A phototransistor 96 (FIG. 2) is located in or on the other arm 84 for receiving the beam of light 92 directed across the gap 86 from the photodiode 90. It is to be understood that a phototransistor is used in the preferred embodiment, however, other means for receiving a beam of radiation 92 may be used. When the projection member 80 is moved into, or further into, the gap 86 because of the movement of the ball 60 under the influence of the predetermined change in vehicle inertia, the projection member 80 blocks and interrupts the beam of light 92 from the photodiode 90 (as shown in FIG. 2). Thus, the beam of light 92 does not impinge upon the phototransistor 96. The position of the projection member 80 in which it blocks the beam of light 92 preferably occurs at the time that the lip portion 70 abuts against the support member 34 at the upper end of the vertical slot 56.
The phototransistor 96 provides an electrical voltage signal which varies in response to an intensity of light which impinges upon the phototransistor 96. Thus, when the beam of light 92 is interrupted by the projection member 80, a change in the electrical signal from the phototransistor 96 occurs. Electrical connection lines 98 arc connected tothe phototransistor 96 for carrying the voltage signal from phototransistor96 to a control device 102 (FIGS. 1 and 5) of the apparatus 10. The controldevice 102 includes a switch 106 which is attached to the connection lines 95 for closing a circuit to deliver electrical energy to the photodiode 90to initiate operation of the apparatus 10. The control device 102 also includes a disabling switch 108 on an electrical circuit along connection lines 112. The switches 106 and 108 are closed during operation of the vehicle. For example, closing of the switches 106 and 108 may be associated with closing of a vehicle entry door (not shown) and/or activation of a vehicle ignition switch (not shown). The connection lines 112 interconnect a power source 114 and an activator device 116 for the vehicle occupant restraint, such that electrical energy from the power source 114 can be delivered to the activator device 116.
The connection lines 95, 98 and 112 can be any length. This permits placement of the inertia assembly 14/sensor assembly 18, the control device 102 and the activator device 116/vehicle occupant restraint 18 at locations which are remote from each other. Thus, the inertia assembly 14/sensor assembly 16 can be mounted to a part of the vehicle 12 which is spaced away from the part of the vehicle 12 to which the vehicle occupant restraint 18 is mounted.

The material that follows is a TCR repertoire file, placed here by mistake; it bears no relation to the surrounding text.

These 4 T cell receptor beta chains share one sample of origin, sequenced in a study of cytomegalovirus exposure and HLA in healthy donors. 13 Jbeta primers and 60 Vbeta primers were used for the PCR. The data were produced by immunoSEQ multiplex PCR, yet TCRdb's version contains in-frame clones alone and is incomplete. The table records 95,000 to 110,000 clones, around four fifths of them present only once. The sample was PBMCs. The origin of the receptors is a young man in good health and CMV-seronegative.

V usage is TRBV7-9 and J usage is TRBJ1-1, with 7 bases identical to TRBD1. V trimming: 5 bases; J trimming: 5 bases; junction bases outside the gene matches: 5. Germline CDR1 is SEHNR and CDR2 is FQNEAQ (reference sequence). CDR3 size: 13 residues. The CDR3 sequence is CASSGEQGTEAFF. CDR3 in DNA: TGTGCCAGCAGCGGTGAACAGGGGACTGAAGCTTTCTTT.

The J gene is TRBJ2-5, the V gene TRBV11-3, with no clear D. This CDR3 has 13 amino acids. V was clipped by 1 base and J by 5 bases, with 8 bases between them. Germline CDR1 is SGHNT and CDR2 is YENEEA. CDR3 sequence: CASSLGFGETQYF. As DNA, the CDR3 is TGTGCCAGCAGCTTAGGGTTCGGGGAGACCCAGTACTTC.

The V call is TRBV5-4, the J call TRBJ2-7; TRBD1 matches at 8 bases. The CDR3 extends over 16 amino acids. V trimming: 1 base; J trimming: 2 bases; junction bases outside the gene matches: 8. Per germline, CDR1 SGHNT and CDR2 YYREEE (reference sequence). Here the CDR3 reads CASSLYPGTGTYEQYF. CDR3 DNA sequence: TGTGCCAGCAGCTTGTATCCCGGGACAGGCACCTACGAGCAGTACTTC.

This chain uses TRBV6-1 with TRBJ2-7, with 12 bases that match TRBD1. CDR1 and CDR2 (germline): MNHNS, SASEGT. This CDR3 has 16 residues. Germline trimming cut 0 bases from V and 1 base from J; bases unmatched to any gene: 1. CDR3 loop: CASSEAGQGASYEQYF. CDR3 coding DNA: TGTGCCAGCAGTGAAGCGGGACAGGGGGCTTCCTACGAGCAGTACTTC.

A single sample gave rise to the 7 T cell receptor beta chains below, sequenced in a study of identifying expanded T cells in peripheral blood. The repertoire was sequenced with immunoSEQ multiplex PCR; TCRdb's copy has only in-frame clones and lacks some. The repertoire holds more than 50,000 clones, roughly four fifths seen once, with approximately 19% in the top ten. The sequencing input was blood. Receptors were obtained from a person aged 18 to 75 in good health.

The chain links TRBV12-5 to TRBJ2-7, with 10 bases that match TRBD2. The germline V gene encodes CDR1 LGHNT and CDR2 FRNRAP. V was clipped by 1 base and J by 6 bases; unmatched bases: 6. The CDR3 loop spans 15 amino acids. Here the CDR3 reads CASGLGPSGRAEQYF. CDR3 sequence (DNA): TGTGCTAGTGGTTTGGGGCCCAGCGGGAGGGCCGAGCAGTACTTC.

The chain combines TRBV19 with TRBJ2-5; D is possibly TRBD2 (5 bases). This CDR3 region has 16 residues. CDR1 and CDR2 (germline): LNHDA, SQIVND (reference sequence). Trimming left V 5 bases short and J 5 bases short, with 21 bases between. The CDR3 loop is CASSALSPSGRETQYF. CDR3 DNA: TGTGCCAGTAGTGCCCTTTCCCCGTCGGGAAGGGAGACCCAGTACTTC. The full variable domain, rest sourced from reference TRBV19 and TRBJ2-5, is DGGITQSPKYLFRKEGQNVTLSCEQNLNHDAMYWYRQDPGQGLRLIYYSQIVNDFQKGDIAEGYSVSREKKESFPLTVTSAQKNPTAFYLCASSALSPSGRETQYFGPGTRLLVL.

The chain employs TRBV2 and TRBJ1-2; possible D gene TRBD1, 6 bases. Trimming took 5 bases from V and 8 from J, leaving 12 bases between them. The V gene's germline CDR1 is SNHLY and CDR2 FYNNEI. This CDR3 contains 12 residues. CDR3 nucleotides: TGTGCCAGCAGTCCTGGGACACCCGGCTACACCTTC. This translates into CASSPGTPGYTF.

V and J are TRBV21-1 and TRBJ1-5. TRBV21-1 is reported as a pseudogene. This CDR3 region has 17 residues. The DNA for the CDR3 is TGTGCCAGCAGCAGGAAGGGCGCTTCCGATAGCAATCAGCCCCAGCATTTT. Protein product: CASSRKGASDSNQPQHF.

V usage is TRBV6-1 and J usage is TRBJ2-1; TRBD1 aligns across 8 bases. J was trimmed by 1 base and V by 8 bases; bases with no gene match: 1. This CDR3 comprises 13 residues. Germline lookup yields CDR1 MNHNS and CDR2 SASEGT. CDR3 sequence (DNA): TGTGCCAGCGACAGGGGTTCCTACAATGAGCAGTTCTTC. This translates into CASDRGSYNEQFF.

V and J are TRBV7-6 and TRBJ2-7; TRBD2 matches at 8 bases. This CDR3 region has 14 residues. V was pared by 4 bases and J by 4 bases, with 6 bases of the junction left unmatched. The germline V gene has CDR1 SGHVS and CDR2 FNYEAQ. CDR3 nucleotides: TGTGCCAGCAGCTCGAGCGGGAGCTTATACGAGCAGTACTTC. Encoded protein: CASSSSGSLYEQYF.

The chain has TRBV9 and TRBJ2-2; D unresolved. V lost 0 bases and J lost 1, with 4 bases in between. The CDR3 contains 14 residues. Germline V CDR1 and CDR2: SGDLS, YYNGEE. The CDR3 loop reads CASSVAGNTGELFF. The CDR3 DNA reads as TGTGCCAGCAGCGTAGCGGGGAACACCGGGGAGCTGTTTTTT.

A switch 110 is also connected to the connection lines 112. The operation of the switch 110 is controlled by a signal responsive switching device 118 of the control device 102. The signal responsive switching device 118 is connected to the connection lines 98 for receiving the electrical signal from the phototransistor 96.
When a predetermined change in the electrical signal from the phototransistor 96 occurs because of the interruption of the beam of light92 by the projection member 80, the signal responsive switching device 118 closes the switch 110. Closing the switch 110 energizes the activator device 116. The activator device 116 causes activation of the vehicle occupant restraint 18 (FIG. 1) which restrains a vehicle occupant (not shown).
The activator device 116 can be of various forms, such as an electrical or an electro-mechanical device. As illustrative of the present invention, a schematic representation of the activator device 116 of a preferred embodiment is shown in FIG. 1. In the preferred embodiment, the activator device 116 includes an electromagnet 122 (FIG. 5) which has one or more wire coils 124 wound about a core 126 which is preferably ferrous. The electromagnet 122 is de-energized until both the switch 108 and the switch110 are closed. Thus, the electromagnet 122 is energized when the beam of light 92 is interrupted by the projection member 80 and the signal responsive switching device 118 closes the switch 110.
The vehicle occupant restraint 18 can be of various forms, such as a seat belt webbing restraint device or an inflatable restraint device. Again, asillustrative of the present invention, in the preferred embodiment schematically shown in FIG. 1, the vehicle occupant restraint 18 is represented as a seat belt webbing retractor.
The retractor 18 has a metal frame 132, which is adapted to be fixed to a portion of the vehicle 12 and a seat belt storage spool 134, which is rotatable about an axis 136 relative to the frame 132. Two metal locking ratchet wheels 138 (only one shown) are fixed for rotation with the spool 134. A length of seat belt 140 is wound on the spool 134. An end of the seat belt 140 is attached to the spool 134, in a known manner.
The spool 134 and the ratchet wheels 138 are rotatable in a seat belt withdrawal (unwinding) direction A and in a seat belt retraction (winding)direction B. A rewind spring (not shown) acts between the frame 132 and thespool 134 to bias the spool 134 to rotate in the seat belt retraction direction B, as is known.